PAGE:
- The Aston Martin Vantage is thoroughly updated for 2025.
- Twin-turbo V8 now produces more than 650 horsepower.
- Updated interior should be much easier to use.
Aston Martin Turned the 2025 Vantage Into a Dang Muscle Car
The spirit of the Challenger Hellcat lives on in ... an Aston Martin?
There's no doubt the Aston Martin Vantage is an achingly beautiful vehicle, and the winged badge on the front guarantees a primo spot at any valet stand. But the execution leaves something to be desired; drawbacks including merely acceptable performance metrics, a seriously dated entertainment interface and questionable ergonomics keep this sports car off our must-have list. But updates to the 2025 Aston Martin Vantage could completely change the story. How does an extra 150 horsepower sound?
What's under the Vantage's hood?
Peel back the Vantage's bonnet and you'll find the Mercedes-sourced twin-turbocharged 4.0-liter V8 that powers that current model. But Aston engineers have tinkered under the hood, adding larger turbos and more to boost output from a respectable 503 horsepower and 505 lb-ft of torque to a lofty 656 hp and 590 lb-ft. Despite the huge bump in power, however, the Vantage's claimed 0-60 mph is 3.4 seconds — just a tenth of a second quicker than the current version. While larger turbos could increase the spool-up time, we think the culprit here is traction off the line. Even though the new Vantage's tires are wider (up 20 mm in the front and 30 mm at the rear), this is still a front-engine, rear-wheel-drive sports car, and that's a lot of power to send to two wheels. The power increase should reap benefits in other metrics, like the quarter-mile time or — dare we say it — during an Edmunds U-Drags race.
Aston says there are more enhancements than what's on a specs sheet. Torsional stiffness is increased at the front and rear, and the results are said to improve steering feel and handling. The adaptive dampers are also retuned in the name of greater performance. The upgrades should help give the new Vantage a more defined purpose; the current model suffers from both an uncomfortable ride and wallowy driving dynamics. Though Aston might not have done anything to improve the former attribute, leaning into the performance edge could transform the Vantage into a capable sports car.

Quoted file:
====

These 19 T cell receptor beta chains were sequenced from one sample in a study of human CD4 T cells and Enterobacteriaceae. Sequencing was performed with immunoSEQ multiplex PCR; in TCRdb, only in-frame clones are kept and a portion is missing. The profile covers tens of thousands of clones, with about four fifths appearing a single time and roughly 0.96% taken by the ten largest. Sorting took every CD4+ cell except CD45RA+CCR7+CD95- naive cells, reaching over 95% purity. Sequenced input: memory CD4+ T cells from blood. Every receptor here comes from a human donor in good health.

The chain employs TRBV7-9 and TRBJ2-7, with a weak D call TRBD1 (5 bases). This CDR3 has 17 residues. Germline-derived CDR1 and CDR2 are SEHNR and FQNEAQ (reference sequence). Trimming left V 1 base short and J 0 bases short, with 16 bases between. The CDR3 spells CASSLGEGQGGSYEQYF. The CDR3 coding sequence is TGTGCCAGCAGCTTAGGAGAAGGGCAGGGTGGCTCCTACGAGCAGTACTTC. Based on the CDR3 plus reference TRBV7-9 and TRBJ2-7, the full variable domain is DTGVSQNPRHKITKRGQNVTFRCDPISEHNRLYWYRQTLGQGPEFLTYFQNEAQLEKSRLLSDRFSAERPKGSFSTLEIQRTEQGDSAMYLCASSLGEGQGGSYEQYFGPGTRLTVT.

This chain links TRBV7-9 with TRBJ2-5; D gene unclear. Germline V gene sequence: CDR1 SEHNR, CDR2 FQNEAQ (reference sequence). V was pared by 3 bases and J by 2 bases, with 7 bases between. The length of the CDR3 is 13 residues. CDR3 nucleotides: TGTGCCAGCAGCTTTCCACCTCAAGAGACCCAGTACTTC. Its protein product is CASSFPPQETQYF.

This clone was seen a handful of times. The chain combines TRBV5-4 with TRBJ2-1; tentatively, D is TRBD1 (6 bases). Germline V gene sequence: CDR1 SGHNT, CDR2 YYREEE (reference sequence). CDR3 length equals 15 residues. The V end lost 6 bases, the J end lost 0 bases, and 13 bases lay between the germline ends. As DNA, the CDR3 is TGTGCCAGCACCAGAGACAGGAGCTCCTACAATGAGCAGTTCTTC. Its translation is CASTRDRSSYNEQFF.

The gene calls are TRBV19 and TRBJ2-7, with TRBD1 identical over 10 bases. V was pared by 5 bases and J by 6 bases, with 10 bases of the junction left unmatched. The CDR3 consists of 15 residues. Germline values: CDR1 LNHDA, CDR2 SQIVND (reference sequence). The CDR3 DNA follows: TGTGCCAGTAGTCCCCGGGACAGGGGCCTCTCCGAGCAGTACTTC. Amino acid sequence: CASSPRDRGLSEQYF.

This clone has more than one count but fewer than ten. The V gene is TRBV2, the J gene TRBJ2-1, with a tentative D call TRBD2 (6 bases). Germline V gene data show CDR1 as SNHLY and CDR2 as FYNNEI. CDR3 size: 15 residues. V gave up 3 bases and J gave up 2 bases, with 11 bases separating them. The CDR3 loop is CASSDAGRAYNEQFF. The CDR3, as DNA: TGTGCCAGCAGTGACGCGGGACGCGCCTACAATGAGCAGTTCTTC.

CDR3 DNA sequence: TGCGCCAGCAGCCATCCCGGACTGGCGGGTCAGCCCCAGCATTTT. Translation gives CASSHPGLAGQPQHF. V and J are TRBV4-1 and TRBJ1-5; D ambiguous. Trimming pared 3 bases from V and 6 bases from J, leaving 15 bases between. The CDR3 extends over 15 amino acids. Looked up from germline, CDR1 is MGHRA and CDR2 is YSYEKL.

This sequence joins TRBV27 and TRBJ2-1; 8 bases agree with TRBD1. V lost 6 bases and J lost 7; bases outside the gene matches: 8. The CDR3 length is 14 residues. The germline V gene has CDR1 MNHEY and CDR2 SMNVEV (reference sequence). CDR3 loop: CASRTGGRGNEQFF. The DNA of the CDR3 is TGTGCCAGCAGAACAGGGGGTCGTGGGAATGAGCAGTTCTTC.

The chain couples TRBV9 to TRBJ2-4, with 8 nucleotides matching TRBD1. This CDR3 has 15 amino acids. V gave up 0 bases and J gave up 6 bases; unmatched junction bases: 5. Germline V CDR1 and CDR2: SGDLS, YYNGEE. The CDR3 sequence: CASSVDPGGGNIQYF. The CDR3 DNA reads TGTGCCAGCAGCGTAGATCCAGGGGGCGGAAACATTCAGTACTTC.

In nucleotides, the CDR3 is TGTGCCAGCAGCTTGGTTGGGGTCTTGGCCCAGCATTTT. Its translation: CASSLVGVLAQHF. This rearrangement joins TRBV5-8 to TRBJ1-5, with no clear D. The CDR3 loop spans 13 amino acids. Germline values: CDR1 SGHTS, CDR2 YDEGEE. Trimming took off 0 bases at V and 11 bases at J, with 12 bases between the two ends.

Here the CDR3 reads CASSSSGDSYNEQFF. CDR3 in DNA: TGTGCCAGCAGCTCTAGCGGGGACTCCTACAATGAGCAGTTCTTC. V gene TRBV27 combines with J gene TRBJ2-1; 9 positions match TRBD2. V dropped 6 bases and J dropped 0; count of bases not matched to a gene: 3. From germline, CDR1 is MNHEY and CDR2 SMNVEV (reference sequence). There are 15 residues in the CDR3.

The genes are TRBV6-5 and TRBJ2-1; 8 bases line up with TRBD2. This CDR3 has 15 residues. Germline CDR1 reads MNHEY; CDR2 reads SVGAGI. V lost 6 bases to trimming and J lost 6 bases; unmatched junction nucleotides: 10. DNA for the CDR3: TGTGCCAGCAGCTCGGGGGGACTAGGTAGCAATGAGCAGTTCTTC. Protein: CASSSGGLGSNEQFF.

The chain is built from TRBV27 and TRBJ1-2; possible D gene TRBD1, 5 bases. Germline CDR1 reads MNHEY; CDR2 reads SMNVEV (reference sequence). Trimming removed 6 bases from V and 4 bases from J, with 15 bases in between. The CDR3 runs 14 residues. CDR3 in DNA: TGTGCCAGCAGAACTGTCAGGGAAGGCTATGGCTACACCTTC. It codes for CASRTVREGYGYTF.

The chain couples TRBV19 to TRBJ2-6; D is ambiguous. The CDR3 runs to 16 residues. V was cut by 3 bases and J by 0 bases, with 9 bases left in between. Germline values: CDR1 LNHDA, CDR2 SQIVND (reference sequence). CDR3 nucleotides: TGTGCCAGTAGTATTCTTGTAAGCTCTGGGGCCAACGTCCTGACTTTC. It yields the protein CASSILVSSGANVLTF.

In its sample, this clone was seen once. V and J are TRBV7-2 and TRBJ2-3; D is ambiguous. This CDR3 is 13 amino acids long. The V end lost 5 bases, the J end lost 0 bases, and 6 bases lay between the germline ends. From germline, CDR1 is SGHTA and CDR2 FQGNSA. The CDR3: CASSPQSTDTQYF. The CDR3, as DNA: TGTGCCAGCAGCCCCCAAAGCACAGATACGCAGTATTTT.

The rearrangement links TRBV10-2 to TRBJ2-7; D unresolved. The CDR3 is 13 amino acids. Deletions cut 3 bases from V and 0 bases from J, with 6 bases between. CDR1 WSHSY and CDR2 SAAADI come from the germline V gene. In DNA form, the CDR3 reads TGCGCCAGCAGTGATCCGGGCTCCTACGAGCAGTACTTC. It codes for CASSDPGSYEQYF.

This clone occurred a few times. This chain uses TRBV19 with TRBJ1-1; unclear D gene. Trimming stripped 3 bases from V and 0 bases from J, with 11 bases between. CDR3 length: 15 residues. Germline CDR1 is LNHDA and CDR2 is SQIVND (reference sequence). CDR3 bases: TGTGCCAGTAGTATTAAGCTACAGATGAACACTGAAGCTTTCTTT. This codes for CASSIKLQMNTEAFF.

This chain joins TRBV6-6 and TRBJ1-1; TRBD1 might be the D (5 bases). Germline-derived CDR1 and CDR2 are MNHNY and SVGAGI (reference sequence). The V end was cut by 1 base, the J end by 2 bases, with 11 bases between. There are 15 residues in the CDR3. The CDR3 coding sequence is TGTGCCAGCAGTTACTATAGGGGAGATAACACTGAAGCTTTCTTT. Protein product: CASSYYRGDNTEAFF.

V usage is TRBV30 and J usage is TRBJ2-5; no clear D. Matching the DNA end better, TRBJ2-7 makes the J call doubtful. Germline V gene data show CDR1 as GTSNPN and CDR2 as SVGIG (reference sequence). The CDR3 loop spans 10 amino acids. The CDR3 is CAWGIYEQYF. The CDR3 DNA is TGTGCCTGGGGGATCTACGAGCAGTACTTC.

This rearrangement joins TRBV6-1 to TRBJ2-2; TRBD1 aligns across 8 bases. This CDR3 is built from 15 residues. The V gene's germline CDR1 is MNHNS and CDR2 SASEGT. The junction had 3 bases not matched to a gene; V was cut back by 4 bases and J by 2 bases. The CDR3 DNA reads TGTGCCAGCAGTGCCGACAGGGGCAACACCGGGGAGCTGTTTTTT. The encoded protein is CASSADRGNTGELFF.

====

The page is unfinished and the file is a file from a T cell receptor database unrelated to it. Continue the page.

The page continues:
How's the Vantage's interior?
Completely overhauled. One of our primary complaints about the outgoing Vantage is the visually overwhelming center stack, with more buttons and dials than the cockpit of a Boeing 767. For being a driver-focused coupe, the Vantage's climate, audio and driver controls demand a lot of attention to use properly.
The new Vantage features a completely reoriented control panel, with climate controls on the top portion of the center stack, driver settings on the lower right, and rarely used driving assistant buttons on the lower right. The transmission shifter is now a low-profile toggle rather than four separate buttons. We also see a new touchscreen sandwiched between the control panel and new slim air vents. Vantage owners also get a redesigned steering wheel, but thankfully, the giant shift paddles remain.
How's the Vantage's tech?
The 2025 Vantage replaces the outgoing model's Mercedes-based infotainment system with an interface of Aston's design loaded onto a 10.25-inch touchscreen. It debuted on the DB12 grand tourer, and our impressions were positive on a prototype drive last year. The connected navigation system means you can even send a destination to the car through your phone's Aston Martin app. Rounding out the tech offerings are wireless Apple CarPlay and a choice between an 11-speaker audio system or a 15-speaker Bowers & Wilkins upgrade.
A more thorough update than we expected
Most vehicles are fully redesigned every five to six years. But high-end sports cars don't play by those rules. They're expensive to make and are produced in low volumes, so manufacturers have to keep them around for a while to recoup their investment. For example, the previous-generation Vantage was sold from 2006 to 2017.
The current Vantage has been on sale since 2019, and by typical sports-car lifespan standards, we'd expect to see an updated version right about now. But what Aston has in store for the 2025 Vantage is more than just a light refresh. These mid-lifecycle updates typically do bring more power but are often in the dozens of horsepower, not the triple-digit increase of the Vantage. The redesigned center stack and dashboard is another surprising wholesale change. Unless you compared the exteriors side by side, you might think this was a next-generation sports car.
Of course, the exterior of the Vantage is retouched as well. The body is wider to accommodate the larger tires, and the grille is nearly 40% larger for increased cooling. There are also new air intakes below taller headlights that alter the hood shape, and air vents on the rear bumpers just aft of the wheels.
The changes to the 2025 Aston Martin Vantage are significant. With a lot more power and a completely reworked interior, this refresh really amounts to something of a partial redesign. The focus on performance means the Vantage might have finally found its footing as a true sports car.